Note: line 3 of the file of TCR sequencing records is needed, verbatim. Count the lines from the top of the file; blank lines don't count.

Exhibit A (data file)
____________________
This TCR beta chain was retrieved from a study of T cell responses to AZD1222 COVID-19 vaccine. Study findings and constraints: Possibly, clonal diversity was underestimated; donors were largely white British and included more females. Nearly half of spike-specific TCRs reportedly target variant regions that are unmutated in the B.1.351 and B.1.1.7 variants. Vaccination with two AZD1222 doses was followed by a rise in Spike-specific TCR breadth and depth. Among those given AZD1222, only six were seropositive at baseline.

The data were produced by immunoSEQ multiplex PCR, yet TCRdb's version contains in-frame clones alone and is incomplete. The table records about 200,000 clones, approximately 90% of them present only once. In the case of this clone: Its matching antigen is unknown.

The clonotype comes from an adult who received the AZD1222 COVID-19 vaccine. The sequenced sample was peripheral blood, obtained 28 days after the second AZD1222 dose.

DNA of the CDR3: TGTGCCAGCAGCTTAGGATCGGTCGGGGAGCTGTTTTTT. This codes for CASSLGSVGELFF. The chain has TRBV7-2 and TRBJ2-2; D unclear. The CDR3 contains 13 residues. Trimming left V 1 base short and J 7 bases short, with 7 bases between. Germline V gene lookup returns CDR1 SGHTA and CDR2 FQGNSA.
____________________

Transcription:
The clonotype comes from an adult who received the AZD1222 COVID-19 vaccine. The sequenced sample was peripheral blood, obtained 28 days after the second AZD1222 dose.